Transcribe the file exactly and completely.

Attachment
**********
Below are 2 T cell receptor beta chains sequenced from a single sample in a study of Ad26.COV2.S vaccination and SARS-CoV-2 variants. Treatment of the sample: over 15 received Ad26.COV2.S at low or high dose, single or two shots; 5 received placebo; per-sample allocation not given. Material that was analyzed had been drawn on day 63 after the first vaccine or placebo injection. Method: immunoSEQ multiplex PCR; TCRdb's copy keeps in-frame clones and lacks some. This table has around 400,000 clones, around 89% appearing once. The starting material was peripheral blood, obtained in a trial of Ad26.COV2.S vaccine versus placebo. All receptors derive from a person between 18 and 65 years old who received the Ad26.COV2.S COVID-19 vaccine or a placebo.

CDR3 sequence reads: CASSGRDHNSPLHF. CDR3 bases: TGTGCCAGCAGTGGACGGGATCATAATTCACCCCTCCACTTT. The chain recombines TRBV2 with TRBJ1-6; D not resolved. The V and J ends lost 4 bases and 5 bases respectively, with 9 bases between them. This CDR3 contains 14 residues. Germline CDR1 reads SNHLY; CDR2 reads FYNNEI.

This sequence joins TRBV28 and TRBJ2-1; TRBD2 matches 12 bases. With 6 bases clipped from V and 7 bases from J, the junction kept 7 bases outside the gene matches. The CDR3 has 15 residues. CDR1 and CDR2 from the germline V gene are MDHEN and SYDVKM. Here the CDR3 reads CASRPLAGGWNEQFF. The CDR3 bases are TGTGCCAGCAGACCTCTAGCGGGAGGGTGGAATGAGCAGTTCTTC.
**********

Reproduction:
Below are 2 T cell receptor beta chains sequenced from a single sample in a study of Ad26.COV2.S vaccination and SARS-CoV-2 variants. Treatment of the sample: over 15 received Ad26.COV2.S at low or high dose, single or two shots; 5 received placebo; per-sample allocation not given. Material that was analyzed had been drawn on day 63 after the first vaccine or placebo injection. Method: immunoSEQ multiplex PCR; TCRdb's copy keeps in-frame clones and lacks some. This table has around 400,000 clones, around 89% appearing once. The starting material was peripheral blood, obtained in a trial of Ad26.COV2.S vaccine versus placebo. All receptors derive from a person between 18 and 65 years old who received the Ad26.COV2.S COVID-19 vaccine or a placebo.

CDR3 sequence reads: CASSGRDHNSPLHF. CDR3 bases: TGTGCCAGCAGTGGACGGGATCATAATTCACCCCTCCACTTT. The chain recombines TRBV2 with TRBJ1-6; D not resolved. The V and J ends lost 4 bases and 5 bases respectively, with 9 bases between them. This CDR3 contains 14 residues. Germline CDR1 reads SNHLY; CDR2 reads FYNNEI.

This sequence joins TRBV28 and TRBJ2-1; TRBD2 matches 12 bases. With 6 bases clipped from V and 7 bases from J, the junction kept 7 bases outside the gene matches. The CDR3 has 15 residues. CDR1 and CDR2 from the germline V gene are MDHEN and SYDVKM. Here the CDR3 reads CASRPLAGGWNEQFF. The CDR3 bases are TGTGCCAGCAGACCTCTAGCGGGAGGGTGGAATGAGCAGTTCTTC.